Ryan Schmidt wrote:
> I'd also really like to understand how to actually use such tests to
> support my development. I certainly understand that if I have a
> function multiply() which takes two arguments and multiplies them
> that I can write a test which feeds the function 6 and 7 and checks
> to make sure the answer that pops out is 42. I'm not writing
> functions like that, though, and I don't know anybody who does. I'm
> part of a team writing, among other things, a CRM system for a
> customer doing business in 16 countries. Perhaps the bug of the day
> is that the daily currency conversion rate importer didn't work. Or
> perhaps when we turn on our SQL debugging functions, then the search
> results are wrong. Or perhaps the column headers in Italian are too
> long so they wrap to the next line and mess up the layout of the
> generated PDFs. These are all things that have actually happened in
> this project, and I'm unclear how I would write a testing system that
> would have prevented any of it.
Warning: I'm not an evangelist or even well-read on the topic, but I
can relate it to how I've used it when I've had the chance.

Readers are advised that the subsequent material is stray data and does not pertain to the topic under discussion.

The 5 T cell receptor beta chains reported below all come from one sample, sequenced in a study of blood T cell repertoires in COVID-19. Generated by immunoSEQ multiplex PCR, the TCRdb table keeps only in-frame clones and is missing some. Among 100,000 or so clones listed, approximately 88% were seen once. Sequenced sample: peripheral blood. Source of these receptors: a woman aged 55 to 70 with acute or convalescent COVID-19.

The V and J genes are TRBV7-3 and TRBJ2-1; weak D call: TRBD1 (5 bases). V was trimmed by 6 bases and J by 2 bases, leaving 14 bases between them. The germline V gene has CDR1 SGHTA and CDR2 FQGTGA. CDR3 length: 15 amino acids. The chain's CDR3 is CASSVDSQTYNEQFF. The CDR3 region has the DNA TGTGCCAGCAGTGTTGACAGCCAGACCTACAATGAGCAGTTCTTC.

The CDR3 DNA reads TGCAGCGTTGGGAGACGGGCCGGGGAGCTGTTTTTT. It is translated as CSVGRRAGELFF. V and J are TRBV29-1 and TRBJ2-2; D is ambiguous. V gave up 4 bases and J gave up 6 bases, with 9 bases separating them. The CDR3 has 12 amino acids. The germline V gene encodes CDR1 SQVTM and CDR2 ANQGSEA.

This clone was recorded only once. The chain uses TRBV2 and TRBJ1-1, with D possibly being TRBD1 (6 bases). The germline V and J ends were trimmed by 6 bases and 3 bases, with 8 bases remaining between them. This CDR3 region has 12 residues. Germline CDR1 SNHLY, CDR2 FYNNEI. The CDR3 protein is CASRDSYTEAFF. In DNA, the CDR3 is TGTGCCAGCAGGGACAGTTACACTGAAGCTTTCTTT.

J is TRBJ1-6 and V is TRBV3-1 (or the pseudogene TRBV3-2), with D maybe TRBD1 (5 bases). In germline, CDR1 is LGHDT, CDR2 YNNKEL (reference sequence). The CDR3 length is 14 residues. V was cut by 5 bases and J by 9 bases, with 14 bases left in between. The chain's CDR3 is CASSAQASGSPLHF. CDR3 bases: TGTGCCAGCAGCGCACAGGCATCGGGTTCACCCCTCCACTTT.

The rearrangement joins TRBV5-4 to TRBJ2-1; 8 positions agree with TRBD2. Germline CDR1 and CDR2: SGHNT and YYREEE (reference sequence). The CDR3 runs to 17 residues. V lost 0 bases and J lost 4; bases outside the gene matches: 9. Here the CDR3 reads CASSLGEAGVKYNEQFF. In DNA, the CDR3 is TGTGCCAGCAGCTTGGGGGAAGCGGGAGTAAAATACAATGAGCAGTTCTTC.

One key thing is that if you design the software with testing in mind,
you tend to break down and modularize the software to a higher degree,
so a single function/method/whatever tends to be shorter and have fewer
branches in it, breaking the complexity out into separate
functions/methods/whatevers. You then have separate tests for each of
the fragments broken out.
In the end, rather than trying to test a single function for every
conceivable input you might pass it, you just need to make sure that it
can handle any given type of return from the lower levels and that all
the paths through itself get tested. You then have separate tests for
the lower level routines. This tends to reduce the overall number of
tests you need to run and makes it easier to come up with the relevant
Yes, there are times when test cases are hard to design due to the
nature of the return (making sure that xhtml/css displays properly in IE
and FF, for example), and if it's the kind of software that makes
determining all the failure cases difficult, then it won't add as much
either. However, ultimately, all computer programs break down to a
series of steps that when looked at in small enough groups, are quite
predictable as to what a failure condition is and what might cause one.
I don't think unit testing is something that works miracles, but it
certainly helps in the cases I've seen it used. The only project I've
wanted to use it for that it wouldn't help was because the design of the
system was so poor that you couldn't test anything without involving
most of the system.
Anyway, this is OT so I'll shut up now.
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Received on Mon Dec 5 22:38:55 2005